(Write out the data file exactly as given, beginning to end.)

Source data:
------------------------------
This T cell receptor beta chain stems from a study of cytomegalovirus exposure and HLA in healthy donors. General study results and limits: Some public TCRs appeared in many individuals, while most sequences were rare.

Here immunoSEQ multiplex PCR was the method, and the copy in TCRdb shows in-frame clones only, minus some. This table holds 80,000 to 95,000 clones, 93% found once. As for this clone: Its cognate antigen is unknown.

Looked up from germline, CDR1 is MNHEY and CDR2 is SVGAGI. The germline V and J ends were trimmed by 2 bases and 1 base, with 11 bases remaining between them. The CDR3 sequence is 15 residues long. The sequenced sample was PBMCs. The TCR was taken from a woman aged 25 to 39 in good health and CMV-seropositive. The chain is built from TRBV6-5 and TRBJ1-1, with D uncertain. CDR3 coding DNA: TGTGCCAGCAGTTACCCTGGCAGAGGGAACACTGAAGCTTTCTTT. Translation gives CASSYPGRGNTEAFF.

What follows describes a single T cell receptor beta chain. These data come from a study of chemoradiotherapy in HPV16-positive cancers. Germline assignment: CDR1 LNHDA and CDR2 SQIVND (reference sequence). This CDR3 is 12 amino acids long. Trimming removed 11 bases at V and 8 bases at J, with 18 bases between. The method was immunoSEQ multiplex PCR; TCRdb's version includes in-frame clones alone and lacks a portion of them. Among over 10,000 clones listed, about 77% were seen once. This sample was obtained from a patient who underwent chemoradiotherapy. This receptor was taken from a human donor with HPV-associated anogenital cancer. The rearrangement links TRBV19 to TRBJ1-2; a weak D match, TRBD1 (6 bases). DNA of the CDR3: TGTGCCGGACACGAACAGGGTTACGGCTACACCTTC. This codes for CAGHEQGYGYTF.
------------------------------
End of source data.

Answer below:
This T cell receptor beta chain stems from a study of cytomegalovirus exposure and HLA in healthy donors. General study results and limits: Some public TCRs appeared in many individuals, while most sequences were rare.

Here immunoSEQ multiplex PCR was the method, and the copy in TCRdb shows in-frame clones only, minus some. This table holds 80,000 to 95,000 clones, 93% found once. As for this clone: Its cognate antigen is unknown.

Looked up from germline, CDR1 is MNHEY and CDR2 is SVGAGI. The germline V and J ends were trimmed by 2 bases and 1 base, with 11 bases remaining between them. The CDR3 sequence is 15 residues long. The sequenced sample was PBMCs. The TCR was taken from a woman aged 25 to 39 in good health and CMV-seropositive. The chain is built from TRBV6-5 and TRBJ1-1, with D uncertain. CDR3 coding DNA: TGTGCCAGCAGTTACCCTGGCAGAGGGAACACTGAAGCTTTCTTT. Translation gives CASSYPGRGNTEAFF.

What follows describes a single T cell receptor beta chain. These data come from a study of chemoradiotherapy in HPV16-positive cancers. Germline assignment: CDR1 LNHDA and CDR2 SQIVND (reference sequence). This CDR3 is 12 amino acids long. Trimming removed 11 bases at V and 8 bases at J, with 18 bases between. The method was immunoSEQ multiplex PCR; TCRdb's version includes in-frame clones alone and lacks a portion of them. Among over 10,000 clones listed, about 77% were seen once. This sample was obtained from a patient who underwent chemoradiotherapy. This receptor was taken from a human donor with HPV-associated anogenital cancer. The rearrangement links TRBV19 to TRBJ1-2; a weak D match, TRBD1 (6 bases). DNA of the CDR3: TGTGCCGGACACGAACAGGGTTACGGCTACACCTTC. This codes for CAGHEQGYGYTF.